During Hispanic Heritage Month, the United States men’s national team announced a “Cultural Connections Campaign” to celebrate the month. The partnership was mostly symbolic, as the U.S. Soccer Federation sought to sell specific merchandise that has designs inspired by Latin culture, with portions of the proceeds to be donated to Ricardo Pepi’s elementary school. The U.S. Federation explained this project was meant to showcase Pepi’s story and the story of Hispanics around the country.
“This initiative was inspiring for me to get behind in an effort to not only bring visibility to the millions of Hispanic-Americans in our country, but to connect them all through soccer,” said Pepi. “There are millions of stories like mine in this beautiful country, and we are all proud to represent the diversity of our Hispanic heritage, together united.”
One thing that is not mentioned in the statement released by the federation is that millions of Hispanics in the U.S. can’t afford to live out their dream to even play local academies, let alone suit up for a national team or for a major European team, which Pepi does.
Due to the high cost of joining soccer academies, many families who are disadvantaged cannot afford to play in these academies. A study revealed that it can cost a family on average $6,000 – $7,000 a year to put just one child in a soccer academy. Low-income families often cannot afford that rate, particularly if they’re already living paycheck to paycheck. Current statistics show the average median income for a Hispanic household is just under $58,000 and $50,000 for a Black household, compared to over $77,000 for both White and Asian households.
The difficulty for families across the nation to afford a spot in a soccer academy places limits on these players’ ability to make progress in professional sports. Academies are the gateway toward being scouted by professional soccer leagues like the MLS or USL, or more importantly colleges and universities. Without a soccer academy, prospective players are limited in their chances of making it far in the American soccer ecosystem.
After the game between the U.S. and Germany, Pepi was confronted by these same points and his response to the issue of pay-to-play is a true representation of its current state.
“To be honest we have always had this problem,” explained Pepi. “Personally I had a problem before; some families don’t have enough money to give their kids opportunities and I feel like as a country and as a sport, we need to be able to help those families and make it cheaper in a way, so we can keep developing a lot of talent…there [is] some lost talent because of how expensive it is; I feel like as a community and as a country we can work on [this] and maybe we can help some of the kids.”
These comments made by Pepi are a stark contrast to the comments made by MLS commissioner Don Garber, who claimed he did not agree with the U.S. women’s national team Alex Morgan’s claim that the pay-to-play model was “detrimental to the future of the game.” Keep in mind the MLS is the top division soccer league in the country, a league that many players in academies strive for when attempting to become homegrown players in their respective markets.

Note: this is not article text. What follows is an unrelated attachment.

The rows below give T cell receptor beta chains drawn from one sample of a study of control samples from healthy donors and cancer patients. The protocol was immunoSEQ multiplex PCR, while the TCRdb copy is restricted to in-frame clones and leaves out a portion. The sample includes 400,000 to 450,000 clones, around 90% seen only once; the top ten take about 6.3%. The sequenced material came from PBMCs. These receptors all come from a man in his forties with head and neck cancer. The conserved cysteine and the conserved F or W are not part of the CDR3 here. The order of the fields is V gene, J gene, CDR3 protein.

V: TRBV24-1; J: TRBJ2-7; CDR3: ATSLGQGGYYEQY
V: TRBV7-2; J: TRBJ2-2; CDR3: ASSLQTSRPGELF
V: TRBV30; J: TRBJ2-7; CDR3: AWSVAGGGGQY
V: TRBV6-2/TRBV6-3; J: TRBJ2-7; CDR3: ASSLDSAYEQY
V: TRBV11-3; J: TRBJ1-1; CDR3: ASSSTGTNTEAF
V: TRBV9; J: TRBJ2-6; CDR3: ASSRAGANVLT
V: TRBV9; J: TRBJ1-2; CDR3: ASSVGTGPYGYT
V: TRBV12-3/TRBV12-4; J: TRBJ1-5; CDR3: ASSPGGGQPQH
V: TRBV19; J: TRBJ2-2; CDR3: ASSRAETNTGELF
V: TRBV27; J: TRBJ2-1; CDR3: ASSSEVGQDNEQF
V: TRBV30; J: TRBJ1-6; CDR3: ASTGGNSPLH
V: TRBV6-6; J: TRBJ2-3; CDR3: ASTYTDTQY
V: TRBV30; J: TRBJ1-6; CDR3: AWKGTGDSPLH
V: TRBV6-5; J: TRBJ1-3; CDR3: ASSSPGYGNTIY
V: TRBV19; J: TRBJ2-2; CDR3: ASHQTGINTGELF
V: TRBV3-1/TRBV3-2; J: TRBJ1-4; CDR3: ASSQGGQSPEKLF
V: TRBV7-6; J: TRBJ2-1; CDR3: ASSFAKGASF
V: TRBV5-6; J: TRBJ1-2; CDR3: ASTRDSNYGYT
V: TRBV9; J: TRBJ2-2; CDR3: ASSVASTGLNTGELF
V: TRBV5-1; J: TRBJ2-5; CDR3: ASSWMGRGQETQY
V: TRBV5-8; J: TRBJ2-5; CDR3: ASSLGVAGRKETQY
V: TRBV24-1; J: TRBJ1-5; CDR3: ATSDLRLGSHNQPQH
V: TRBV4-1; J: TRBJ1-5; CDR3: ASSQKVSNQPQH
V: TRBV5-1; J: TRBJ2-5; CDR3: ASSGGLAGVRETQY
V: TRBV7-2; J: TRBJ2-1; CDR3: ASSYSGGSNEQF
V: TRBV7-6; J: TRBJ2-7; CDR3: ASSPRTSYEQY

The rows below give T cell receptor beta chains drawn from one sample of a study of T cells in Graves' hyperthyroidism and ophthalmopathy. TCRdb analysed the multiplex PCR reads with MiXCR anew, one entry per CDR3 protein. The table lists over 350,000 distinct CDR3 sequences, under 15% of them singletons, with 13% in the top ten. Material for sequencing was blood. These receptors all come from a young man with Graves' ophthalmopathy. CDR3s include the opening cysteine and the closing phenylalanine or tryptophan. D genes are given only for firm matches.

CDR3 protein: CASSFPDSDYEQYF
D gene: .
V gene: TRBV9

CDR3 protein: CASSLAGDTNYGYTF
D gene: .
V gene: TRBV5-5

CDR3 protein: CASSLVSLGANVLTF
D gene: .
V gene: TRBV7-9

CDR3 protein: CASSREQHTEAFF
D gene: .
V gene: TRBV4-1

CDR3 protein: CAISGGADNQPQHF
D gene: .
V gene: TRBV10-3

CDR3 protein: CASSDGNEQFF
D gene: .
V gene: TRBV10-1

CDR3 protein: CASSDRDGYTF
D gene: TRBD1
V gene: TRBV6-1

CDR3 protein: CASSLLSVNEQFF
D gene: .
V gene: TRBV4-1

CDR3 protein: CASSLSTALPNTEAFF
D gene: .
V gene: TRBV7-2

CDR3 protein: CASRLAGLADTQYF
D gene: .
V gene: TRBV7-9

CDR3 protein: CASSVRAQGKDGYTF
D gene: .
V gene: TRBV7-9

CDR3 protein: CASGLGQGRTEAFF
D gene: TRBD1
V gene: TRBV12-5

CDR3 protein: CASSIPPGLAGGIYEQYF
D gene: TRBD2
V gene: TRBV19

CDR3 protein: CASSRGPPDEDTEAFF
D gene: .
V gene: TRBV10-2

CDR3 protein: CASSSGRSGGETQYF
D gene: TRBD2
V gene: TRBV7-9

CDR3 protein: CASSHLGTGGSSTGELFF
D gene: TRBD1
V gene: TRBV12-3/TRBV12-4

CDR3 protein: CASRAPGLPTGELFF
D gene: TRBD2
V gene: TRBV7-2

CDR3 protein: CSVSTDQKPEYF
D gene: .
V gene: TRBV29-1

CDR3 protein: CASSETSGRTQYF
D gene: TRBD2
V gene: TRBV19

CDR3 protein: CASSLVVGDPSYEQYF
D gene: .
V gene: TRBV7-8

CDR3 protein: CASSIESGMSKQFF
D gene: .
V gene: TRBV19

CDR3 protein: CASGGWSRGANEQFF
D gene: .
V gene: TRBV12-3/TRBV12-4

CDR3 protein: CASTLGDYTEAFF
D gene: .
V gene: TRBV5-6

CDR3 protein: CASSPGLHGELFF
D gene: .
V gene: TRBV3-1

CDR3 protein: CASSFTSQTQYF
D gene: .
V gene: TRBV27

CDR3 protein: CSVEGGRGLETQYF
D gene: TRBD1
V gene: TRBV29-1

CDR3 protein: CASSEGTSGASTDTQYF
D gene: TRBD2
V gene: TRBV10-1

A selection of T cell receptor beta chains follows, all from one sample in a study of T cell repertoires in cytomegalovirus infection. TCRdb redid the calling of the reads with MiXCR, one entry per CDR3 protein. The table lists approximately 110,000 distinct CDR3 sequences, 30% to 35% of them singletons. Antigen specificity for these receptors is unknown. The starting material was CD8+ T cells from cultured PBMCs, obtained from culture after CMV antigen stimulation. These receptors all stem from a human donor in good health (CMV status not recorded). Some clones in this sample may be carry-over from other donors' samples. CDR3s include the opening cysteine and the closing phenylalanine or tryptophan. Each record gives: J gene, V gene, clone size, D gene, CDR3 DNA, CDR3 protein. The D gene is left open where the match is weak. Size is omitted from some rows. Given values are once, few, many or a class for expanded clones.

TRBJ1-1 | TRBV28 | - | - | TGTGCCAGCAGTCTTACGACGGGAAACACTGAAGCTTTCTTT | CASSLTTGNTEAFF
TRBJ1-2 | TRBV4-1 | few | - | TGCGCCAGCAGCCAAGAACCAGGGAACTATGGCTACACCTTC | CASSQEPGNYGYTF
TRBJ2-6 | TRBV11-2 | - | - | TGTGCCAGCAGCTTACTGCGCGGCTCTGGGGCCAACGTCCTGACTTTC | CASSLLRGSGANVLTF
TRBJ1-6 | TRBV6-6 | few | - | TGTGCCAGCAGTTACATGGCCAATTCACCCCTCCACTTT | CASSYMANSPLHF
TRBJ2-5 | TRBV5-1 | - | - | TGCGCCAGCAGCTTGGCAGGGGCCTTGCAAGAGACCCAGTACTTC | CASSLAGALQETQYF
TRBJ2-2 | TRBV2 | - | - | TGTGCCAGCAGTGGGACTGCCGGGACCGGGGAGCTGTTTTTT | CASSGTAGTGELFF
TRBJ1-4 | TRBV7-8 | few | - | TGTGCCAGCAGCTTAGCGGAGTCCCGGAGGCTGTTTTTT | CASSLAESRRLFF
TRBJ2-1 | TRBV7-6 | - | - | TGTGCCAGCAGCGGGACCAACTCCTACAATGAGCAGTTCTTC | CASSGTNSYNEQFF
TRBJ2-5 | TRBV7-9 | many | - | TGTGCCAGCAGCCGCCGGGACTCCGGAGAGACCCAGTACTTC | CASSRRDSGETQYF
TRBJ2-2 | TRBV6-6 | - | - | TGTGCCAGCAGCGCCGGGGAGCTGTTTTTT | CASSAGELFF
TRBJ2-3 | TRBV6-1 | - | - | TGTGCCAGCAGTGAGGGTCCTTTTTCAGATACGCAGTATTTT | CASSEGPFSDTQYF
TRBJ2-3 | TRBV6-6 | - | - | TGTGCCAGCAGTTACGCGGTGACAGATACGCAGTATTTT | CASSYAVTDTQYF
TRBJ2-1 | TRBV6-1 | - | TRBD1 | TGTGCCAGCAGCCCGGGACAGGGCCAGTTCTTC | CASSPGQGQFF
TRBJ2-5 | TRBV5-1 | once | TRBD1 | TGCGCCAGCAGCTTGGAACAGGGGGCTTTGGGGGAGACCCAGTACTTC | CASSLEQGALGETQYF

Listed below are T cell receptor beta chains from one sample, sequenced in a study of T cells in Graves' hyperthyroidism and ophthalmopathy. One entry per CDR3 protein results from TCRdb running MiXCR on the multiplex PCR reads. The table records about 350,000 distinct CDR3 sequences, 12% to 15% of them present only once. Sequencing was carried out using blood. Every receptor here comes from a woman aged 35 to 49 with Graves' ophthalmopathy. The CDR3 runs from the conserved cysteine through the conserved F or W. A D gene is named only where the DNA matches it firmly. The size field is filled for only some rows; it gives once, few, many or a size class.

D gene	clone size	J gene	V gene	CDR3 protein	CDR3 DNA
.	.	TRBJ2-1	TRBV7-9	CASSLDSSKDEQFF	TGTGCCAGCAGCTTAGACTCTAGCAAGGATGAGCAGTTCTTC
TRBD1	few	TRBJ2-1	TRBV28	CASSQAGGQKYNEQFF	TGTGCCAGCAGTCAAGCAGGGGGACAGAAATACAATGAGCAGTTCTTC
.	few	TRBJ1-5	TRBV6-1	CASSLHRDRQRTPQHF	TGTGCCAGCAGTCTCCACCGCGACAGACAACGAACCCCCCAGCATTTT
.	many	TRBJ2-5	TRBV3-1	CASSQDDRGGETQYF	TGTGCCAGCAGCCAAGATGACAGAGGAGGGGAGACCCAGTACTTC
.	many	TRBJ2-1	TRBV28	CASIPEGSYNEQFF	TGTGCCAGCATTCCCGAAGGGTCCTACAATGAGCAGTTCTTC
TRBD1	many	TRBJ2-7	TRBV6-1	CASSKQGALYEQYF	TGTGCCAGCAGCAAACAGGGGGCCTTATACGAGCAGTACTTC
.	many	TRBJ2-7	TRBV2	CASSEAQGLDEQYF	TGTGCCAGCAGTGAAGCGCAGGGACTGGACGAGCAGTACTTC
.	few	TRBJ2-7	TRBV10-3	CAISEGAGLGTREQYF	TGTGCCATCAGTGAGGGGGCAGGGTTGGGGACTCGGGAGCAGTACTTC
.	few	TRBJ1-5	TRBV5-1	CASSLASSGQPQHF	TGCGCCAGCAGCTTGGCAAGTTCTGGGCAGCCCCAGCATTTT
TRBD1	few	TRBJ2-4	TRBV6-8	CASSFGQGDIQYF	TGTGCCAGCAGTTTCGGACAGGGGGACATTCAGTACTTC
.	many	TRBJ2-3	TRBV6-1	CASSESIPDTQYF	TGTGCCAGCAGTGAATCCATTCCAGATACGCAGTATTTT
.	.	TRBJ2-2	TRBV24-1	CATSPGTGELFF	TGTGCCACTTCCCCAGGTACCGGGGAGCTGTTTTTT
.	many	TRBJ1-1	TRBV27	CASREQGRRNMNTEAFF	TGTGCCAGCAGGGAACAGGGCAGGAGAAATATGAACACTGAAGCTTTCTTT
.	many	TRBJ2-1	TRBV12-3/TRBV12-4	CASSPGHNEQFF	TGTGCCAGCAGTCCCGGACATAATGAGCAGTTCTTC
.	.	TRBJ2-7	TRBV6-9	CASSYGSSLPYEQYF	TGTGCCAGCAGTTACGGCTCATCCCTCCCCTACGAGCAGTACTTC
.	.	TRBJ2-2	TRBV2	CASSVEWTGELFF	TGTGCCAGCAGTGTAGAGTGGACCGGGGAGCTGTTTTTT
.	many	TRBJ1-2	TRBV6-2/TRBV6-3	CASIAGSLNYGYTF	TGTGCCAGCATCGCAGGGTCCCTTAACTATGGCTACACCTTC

Pepi is right, much talent is lost. When you look at nations around the world that do not have a pay-to-play system, you see youth from all ethnic backgrounds having an equal chance of making it big in professional play. This talent that falls through the cracks can also explain why the U.S. and MLS are not producing the quality necessary to keep up with homegrown talent being produced overseas.
There is a long way to go for the pay-to-play system to receive the overhaul that is needed. Granted, it’s easier said than done. There have been new initiatives launched such as “MLS Next Pro” and “MLS Go” created in an effort to increase accessibility for youth around the nation.
One way the pay-to-play system can be reformed is through expanding where academics are located. Many towns are left behind when it comes to the development of soccer, including often overlooked cities that would provide youth to play for a team without having to go through the burden of traveling. For example, many states do not have access to the aforementioned programs such as MLS Next Pro and MLS Go. One does not have to look further than Connecticut, which not only has no MLS Representation but also no access to the MLS Go academy programs. While local states do have markets, many families simply do not have the time or funds needed to travel long distances for training.
Another way pay-to-play can be reformed is continuing to build on the U.S Soccer Development Academy Scholarship Program. This program provides for the support of player scholarships. Expanding on this and providing more for youth while also promoting it more would relieve the economic stress on many underprivileged families. The fact is, the U.S. Soccer Federation needs to invest more in its philanthropic efforts, with the message that those contributing are a key part of the change. With a World Cup coming up, the pitch for investors to give to a cause to expand the sport for all is one that could be effective. As a nonprofit organization, the federation needs to effectively operate as one. This is a key difference between Europe and the U.S. While the U.S sees youth academy as an area to create profit, Europe sees it as an investment opportunity.
With the sport growing in the U.S. and with the upcoming 2026 World Cup expected to push the sport forward, making sure all families have a chance to play is crucial for the integrity and development of the sport.